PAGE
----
Crypto Mistrust Fading? Survey Reveals Changing Perceptions

Fresh survey data uncovers shifting attitudes on crypto, as public mistrust gives way to signs of growing acceptance of digital assets.

Woman thinking about Bitcoin.
Created by Gabor Kovacs from DailyCoin
  • A new survey finds that crypto mistrust is waning.
  • The crypto landscape has welcomed multiple developments and events that have contributed to improved public perception.
  • Lingering issues that tarnish the industry remain, and no easy answers exist.

Cryptocurrencies remain a divisive topic, with advocates and skeptics firmly rooted in their opposing views. The advocates maintain that digital assets represent a revolutionary alternative to a broken financial system capable of democratizing money and fostering greater financial inclusion. In contrast, naysayers attack the industry as nothing more than a Ponzi scheme enabling illicit activity and environmental destruction.

However, a recent survey conducted by Deutsche Bank suggested that the tide may be turning. The findings reveal a notable decline in public crypto mistrust, suggesting that the naysayers may be coming around to digital assets as a bonafide investment vehicle and medium of exchange. 

Crypto Mistrust Tailing Off

A recent survey conducted by Deutsche Bank revealed a notable shift in public sentiment towards cryptocurrencies. The survey of 3,600 customers found that 52% of respondents now believe crypto will be an important asset class and payment method in the future. This is a significant increase from less than 40% when the same question was posed in September 2023, suggesting crypto mistrust is declining.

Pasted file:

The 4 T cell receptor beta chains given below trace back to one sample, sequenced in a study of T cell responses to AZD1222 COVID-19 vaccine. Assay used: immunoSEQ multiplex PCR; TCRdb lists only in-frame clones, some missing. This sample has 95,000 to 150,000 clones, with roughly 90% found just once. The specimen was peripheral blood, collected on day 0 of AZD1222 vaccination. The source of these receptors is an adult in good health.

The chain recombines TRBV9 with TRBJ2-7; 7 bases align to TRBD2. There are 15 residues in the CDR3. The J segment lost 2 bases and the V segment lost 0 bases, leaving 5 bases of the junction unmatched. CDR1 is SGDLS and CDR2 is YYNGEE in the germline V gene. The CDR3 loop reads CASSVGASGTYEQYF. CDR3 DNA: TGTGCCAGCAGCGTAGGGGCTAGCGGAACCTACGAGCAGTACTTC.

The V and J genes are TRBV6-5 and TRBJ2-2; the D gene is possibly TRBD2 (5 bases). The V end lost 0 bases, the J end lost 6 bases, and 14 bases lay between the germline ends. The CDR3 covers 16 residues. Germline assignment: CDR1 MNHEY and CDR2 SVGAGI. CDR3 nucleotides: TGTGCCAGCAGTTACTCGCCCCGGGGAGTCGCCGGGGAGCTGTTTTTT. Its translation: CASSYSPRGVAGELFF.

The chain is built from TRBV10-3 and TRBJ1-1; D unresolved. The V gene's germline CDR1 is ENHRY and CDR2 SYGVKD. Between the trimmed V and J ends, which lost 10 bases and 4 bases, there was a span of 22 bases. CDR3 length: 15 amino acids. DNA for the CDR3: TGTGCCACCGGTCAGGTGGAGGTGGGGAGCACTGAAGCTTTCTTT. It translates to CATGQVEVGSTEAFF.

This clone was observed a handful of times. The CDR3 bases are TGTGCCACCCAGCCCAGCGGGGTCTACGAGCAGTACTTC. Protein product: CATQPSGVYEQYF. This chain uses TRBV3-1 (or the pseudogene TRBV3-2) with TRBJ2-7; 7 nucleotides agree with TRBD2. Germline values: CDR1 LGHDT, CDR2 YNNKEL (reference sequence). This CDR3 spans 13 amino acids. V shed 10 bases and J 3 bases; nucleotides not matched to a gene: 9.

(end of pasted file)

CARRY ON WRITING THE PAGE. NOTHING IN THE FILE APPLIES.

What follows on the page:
One of the factors fueling this shift in perception is the US Securities Exchange Commission’s (SEC) approval of Bitcoin ETFs in January. Launching these regulated investment vehicles has brought Bitcoin into a highly controlled environment, giving a nod of legitimacy while paving the way for massive institutional inflows. 

David Carlisle, policy advisor at Elliptic, explained that while the SEC remains concerned about conduct in the crypto industry, the approval of Bitcoin ETFs is a catalyst for building trust, as these funds trade on regulated national securities exchanges that adhere to surveillance policies designed to mitigate risk and fraud.

Additionally, high-profile criminal cases such as the downfall of Do Kwon and Sam Bankman-Fried have demonstrated to the public that crypto scammers will face consequences for their actions. This has helped dampen concerns that the cryptocurrency industry is a Wild West of unchecked fraud and misconduct.


Furthermore, the emergence of proof-of-reserves (PoR), a method for crypto exchanges to verify the assets they claim to hold, has also contributed to declining mistrust, providing greater transparency and assurance around exchange solvency.